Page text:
Early in the story we come to a scene of two men, Christian leaders of a peasant village. They are tied to boards and dragged to the edge of the sea positioned not to drown immediately, but so the water comes right up around their faces, covering their tense bodies. The older man Ichizo passes quickly from exhaustion. The younger, Mokichi, lingers for a few days singing,
We’re on our way, we’re on our way, We’re on our way to the temple of Paradise. . .
These Japanese Christians, like many in the persecuted church around the world today die for their faith without ever having practiced it freely. Their church life was conducted in hushed whispers in dark rooms, they learned through quiet instructions passed down, not from learned scholars, but from other peasants. They knew nearly nothing of the Bible, had few Christian traditions and many of their practices blended with local folklore so that in many ways it did not resemble Christianity at all.
And yet when the line was drawn they chose to stand on the side of Christ even if it meant their life.
It makes me wonder. What does it even mean to be a Christian?
Is Christianity something that begins when we are of an age when we can make a rational decision and recite a certain prayer, making the personal choice to submit ourselves to Christ. If that’s so does it mean that our children prior to this point aren’t Christians?
Or is it baptism, even in infancy, which ushers in the presence of the holy spirit? Does this make the baptized a Christian even if they never practice their faith?
Or does our Christianity hinge on believing the right thing about Jesus? What about those who are never taught, or who are taught wrong because they have no teachers?
Most men and women who will be martyred this year are not especially devout. They are ordinary people, often simply born into a Christian family. They are people like us or our neighbors with no saint-like constitution or advanced understanding. And yet when the trial comes and only holiness can lead them through it with faith intact these modern day martyrs will rise up onto their own crosses next to Christ. They will boldly (though probably quite fearfully) take a stand while the rest of us wonder if any amount of study or prayer will make us ready for that sort of trial?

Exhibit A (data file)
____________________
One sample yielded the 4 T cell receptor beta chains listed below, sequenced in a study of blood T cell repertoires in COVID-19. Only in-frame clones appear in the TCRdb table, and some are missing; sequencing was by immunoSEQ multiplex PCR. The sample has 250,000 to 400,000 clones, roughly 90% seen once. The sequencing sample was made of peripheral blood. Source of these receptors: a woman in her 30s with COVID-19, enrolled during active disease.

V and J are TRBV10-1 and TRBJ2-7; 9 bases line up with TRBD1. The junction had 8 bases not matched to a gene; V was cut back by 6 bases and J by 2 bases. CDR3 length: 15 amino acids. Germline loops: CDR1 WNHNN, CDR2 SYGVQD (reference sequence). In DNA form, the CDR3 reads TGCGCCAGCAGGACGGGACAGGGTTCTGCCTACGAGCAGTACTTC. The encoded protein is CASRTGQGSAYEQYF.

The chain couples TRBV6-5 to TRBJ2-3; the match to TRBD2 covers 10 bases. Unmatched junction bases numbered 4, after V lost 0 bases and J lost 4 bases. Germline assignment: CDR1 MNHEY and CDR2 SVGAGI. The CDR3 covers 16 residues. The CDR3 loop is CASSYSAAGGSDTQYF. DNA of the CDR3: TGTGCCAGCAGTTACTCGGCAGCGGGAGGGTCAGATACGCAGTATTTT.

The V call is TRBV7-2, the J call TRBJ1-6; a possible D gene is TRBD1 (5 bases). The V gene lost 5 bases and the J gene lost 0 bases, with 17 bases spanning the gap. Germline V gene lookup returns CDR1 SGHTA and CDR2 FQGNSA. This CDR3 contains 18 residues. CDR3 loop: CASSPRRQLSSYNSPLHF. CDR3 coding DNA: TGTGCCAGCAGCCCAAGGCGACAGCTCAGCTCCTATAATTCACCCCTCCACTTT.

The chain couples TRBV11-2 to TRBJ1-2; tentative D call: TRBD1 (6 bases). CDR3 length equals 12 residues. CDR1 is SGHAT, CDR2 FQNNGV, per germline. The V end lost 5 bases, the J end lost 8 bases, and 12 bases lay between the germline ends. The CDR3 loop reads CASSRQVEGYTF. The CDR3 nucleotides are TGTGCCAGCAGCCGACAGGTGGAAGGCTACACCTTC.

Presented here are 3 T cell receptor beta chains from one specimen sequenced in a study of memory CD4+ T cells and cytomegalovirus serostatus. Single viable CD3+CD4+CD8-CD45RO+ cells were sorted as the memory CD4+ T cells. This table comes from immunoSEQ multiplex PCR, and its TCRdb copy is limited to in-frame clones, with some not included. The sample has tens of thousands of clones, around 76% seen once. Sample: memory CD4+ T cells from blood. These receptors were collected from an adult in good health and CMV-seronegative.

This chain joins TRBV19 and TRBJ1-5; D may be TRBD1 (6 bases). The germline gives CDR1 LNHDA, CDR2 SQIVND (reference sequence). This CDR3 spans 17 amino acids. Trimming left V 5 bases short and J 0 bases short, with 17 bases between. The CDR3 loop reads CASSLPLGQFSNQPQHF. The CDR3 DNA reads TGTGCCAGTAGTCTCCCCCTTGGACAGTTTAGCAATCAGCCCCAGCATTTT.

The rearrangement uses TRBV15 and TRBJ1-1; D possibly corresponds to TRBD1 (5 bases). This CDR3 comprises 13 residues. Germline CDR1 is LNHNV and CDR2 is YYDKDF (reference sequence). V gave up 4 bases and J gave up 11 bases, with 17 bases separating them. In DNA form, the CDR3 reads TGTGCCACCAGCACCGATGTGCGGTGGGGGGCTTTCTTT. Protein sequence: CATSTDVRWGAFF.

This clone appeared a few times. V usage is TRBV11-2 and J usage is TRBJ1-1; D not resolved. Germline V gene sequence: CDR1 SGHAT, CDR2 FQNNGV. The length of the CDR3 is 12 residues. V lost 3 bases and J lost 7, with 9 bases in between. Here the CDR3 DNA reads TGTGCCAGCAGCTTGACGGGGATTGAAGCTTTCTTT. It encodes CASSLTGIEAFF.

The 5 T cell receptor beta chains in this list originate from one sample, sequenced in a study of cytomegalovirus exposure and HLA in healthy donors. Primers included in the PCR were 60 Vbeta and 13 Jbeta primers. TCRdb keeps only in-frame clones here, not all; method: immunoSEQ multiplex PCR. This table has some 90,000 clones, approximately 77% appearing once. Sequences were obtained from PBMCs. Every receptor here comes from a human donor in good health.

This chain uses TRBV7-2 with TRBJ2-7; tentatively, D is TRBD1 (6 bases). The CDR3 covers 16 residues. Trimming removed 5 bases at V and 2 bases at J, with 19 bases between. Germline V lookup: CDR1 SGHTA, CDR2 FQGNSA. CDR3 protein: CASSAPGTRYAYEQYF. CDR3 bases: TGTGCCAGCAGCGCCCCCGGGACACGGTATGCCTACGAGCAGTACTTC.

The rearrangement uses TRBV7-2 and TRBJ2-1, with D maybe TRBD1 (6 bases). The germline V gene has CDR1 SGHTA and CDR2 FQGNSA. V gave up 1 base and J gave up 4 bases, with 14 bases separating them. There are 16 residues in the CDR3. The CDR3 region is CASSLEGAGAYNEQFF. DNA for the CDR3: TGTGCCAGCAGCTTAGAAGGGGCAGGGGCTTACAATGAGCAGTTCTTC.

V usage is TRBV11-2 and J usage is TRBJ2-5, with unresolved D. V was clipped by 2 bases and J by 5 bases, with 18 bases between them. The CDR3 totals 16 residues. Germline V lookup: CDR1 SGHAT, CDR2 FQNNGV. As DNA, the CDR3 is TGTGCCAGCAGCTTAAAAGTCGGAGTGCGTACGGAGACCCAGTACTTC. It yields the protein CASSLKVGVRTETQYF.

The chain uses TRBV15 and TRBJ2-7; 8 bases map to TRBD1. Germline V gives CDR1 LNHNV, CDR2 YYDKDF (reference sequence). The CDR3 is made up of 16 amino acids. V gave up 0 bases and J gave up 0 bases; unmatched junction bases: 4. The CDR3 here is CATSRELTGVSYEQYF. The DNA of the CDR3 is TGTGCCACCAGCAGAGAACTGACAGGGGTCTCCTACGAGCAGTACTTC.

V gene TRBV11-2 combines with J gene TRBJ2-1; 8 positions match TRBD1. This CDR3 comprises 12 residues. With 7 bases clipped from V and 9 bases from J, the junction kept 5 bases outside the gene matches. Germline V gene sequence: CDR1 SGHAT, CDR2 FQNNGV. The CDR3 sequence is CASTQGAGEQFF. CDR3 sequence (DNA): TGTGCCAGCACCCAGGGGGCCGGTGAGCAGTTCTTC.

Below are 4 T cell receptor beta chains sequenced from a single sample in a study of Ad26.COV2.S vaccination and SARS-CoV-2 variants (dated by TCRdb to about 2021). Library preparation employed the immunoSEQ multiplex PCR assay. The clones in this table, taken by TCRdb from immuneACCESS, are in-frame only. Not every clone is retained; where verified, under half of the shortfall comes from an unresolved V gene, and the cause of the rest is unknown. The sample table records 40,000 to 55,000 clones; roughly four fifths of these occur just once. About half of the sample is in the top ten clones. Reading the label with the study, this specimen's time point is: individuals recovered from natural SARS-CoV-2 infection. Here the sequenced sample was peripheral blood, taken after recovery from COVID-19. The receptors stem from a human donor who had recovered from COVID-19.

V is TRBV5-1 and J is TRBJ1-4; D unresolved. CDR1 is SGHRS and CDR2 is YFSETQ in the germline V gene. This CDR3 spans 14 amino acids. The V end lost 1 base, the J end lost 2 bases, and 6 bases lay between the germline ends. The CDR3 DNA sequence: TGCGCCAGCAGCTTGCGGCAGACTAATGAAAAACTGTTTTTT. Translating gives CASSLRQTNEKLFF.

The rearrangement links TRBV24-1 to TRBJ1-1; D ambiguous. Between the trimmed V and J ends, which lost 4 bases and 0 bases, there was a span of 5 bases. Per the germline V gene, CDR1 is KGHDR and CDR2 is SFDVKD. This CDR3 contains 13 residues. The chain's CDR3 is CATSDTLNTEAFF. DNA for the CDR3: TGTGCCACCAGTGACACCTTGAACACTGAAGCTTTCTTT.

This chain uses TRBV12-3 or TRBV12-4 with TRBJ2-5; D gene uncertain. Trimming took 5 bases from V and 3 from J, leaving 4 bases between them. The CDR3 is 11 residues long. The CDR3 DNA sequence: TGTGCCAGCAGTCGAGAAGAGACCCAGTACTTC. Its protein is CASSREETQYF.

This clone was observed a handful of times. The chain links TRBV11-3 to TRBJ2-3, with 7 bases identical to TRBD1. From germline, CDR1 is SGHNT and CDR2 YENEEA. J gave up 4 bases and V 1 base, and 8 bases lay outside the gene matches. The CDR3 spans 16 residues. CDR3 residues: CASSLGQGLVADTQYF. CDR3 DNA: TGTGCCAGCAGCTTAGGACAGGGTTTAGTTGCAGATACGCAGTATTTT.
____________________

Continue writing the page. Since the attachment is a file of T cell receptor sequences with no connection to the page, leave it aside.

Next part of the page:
We live in a culture where holiness is optional even among Christians. Depending on your tradition, maturity in the faith is synonymous with either following rules or with the accumulation of Biblical knowledge. Mokichi and others like him don’t have the much of either, yet as they face impending death singing hymns to God there is little doubt in my mind. They are holy. They seek Christ and He is with them.
Martyr stories make me wonder if our most painful moments are also our most sacred. And if praying to be released from suffering is also seeking to escape from the revelation of the deepest Truth. As our bodies tear open and birth a child, or as we weep for the baby we never had, or stare down at a grave or up at the ceiling from our hospital bed, perhaps it is then that we encounter the Divine Spirit, maybe we even find Him within ourselves. And maybe it is this Holy Spirit that sustains us and draws us to the foot of the cross and to The One who suffers for us. And maybe as we find Him we become holy and maybe that is what we have been looking for all this time.
Blessed are the poor in spirit for theirs is the kingdom of heaven.
This post is part of our Reading Group series. Right now are reading Silence by Shusaku Endo. We would love for you to join us.